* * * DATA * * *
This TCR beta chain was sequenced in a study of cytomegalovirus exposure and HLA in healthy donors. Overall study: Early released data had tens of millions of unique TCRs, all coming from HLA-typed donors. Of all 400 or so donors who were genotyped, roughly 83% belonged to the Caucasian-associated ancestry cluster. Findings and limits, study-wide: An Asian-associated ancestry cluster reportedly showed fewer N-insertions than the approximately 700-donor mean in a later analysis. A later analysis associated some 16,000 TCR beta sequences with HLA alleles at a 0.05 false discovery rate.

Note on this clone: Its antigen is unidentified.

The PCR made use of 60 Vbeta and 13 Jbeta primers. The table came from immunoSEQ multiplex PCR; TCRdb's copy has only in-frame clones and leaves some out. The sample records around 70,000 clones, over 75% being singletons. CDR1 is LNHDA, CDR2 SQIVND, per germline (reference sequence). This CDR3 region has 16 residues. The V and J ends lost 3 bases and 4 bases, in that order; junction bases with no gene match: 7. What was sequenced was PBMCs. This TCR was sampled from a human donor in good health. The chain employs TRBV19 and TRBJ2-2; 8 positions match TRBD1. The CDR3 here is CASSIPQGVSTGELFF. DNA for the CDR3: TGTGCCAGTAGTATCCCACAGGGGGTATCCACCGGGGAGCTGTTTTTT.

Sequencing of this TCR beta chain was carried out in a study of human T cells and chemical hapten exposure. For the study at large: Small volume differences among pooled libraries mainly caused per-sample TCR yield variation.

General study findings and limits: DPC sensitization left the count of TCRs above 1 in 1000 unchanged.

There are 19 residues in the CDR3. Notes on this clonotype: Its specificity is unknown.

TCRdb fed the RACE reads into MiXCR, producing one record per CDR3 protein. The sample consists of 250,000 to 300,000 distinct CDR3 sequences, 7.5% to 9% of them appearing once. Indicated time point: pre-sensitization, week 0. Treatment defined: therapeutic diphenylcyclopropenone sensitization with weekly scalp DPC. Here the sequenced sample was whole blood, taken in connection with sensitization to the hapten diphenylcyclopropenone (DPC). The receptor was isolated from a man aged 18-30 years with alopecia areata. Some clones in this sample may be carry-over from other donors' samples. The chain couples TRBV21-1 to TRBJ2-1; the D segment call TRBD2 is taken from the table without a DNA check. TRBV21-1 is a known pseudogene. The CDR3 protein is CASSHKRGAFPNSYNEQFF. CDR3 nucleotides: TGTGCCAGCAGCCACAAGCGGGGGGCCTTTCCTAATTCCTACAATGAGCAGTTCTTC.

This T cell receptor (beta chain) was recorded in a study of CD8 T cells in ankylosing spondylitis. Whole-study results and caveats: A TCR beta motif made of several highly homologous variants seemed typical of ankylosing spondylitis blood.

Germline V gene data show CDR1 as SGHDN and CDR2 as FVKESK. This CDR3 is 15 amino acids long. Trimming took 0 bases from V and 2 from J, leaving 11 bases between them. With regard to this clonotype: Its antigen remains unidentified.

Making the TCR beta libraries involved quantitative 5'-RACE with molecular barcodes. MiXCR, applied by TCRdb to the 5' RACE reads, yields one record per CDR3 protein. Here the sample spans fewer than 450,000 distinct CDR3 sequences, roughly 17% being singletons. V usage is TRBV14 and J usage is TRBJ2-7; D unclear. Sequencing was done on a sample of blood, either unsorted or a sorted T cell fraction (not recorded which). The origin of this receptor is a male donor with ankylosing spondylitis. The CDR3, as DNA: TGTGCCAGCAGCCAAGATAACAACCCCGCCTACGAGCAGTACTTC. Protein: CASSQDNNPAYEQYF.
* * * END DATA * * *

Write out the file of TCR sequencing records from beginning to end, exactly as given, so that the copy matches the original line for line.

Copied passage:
This TCR beta chain was sequenced in a study of cytomegalovirus exposure and HLA in healthy donors. Overall study: Early released data had tens of millions of unique TCRs, all coming from HLA-typed donors. Of all 400 or so donors who were genotyped, roughly 83% belonged to the Caucasian-associated ancestry cluster. Findings and limits, study-wide: An Asian-associated ancestry cluster reportedly showed fewer N-insertions than the approximately 700-donor mean in a later analysis. A later analysis associated some 16,000 TCR beta sequences with HLA alleles at a 0.05 false discovery rate.

Note on this clone: Its antigen is unidentified.

The PCR made use of 60 Vbeta and 13 Jbeta primers. The table came from immunoSEQ multiplex PCR; TCRdb's copy has only in-frame clones and leaves some out. The sample records around 70,000 clones, over 75% being singletons. CDR1 is LNHDA, CDR2 SQIVND, per germline (reference sequence). This CDR3 region has 16 residues. The V and J ends lost 3 bases and 4 bases, in that order; junction bases with no gene match: 7. What was sequenced was PBMCs. This TCR was sampled from a human donor in good health. The chain employs TRBV19 and TRBJ2-2; 8 positions match TRBD1. The CDR3 here is CASSIPQGVSTGELFF. DNA for the CDR3: TGTGCCAGTAGTATCCCACAGGGGGTATCCACCGGGGAGCTGTTTTTT.

Sequencing of this TCR beta chain was carried out in a study of human T cells and chemical hapten exposure. For the study at large: Small volume differences among pooled libraries mainly caused per-sample TCR yield variation.

General study findings and limits: DPC sensitization left the count of TCRs above 1 in 1000 unchanged.

There are 19 residues in the CDR3. Notes on this clonotype: Its specificity is unknown.

TCRdb fed the RACE reads into MiXCR, producing one record per CDR3 protein. The sample consists of 250,000 to 300,000 distinct CDR3 sequences, 7.5% to 9% of them appearing once. Indicated time point: pre-sensitization, week 0. Treatment defined: therapeutic diphenylcyclopropenone sensitization with weekly scalp DPC. Here the sequenced sample was whole blood, taken in connection with sensitization to the hapten diphenylcyclopropenone (DPC). The receptor was isolated from a man aged 18-30 years with alopecia areata. Some clones in this sample may be carry-over from other donors' samples. The chain couples TRBV21-1 to TRBJ2-1; the D segment call TRBD2 is taken from the table without a DNA check. TRBV21-1 is a known pseudogene. The CDR3 protein is CASSHKRGAFPNSYNEQFF. CDR3 nucleotides: TGTGCCAGCAGCCACAAGCGGGGGGCCTTTCCTAATTCCTACAATGAGCAGTTCTTC.

This T cell receptor (beta chain) was recorded in a study of CD8 T cells in ankylosing spondylitis. Whole-study results and caveats: A TCR beta motif made of several highly homologous variants seemed typical of ankylosing spondylitis blood.

Germline V gene data show CDR1 as SGHDN and CDR2 as FVKESK. This CDR3 is 15 amino acids long. Trimming took 0 bases from V and 2 from J, leaving 11 bases between them. With regard to this clonotype: Its antigen remains unidentified.

Making the TCR beta libraries involved quantitative 5'-RACE with molecular barcodes. MiXCR, applied by TCRdb to the 5' RACE reads, yields one record per CDR3 protein. Here the sample spans fewer than 450,000 distinct CDR3 sequences, roughly 17% being singletons. V usage is TRBV14 and J usage is TRBJ2-7; D unclear. Sequencing was done on a sample of blood, either unsorted or a sorted T cell fraction (not recorded which). The origin of this receptor is a male donor with ankylosing spondylitis. The CDR3, as DNA: TGTGCCAGCAGCCAAGATAACAACCCCGCCTACGAGCAGTACTTC. Protein: CASSQDNNPAYEQYF.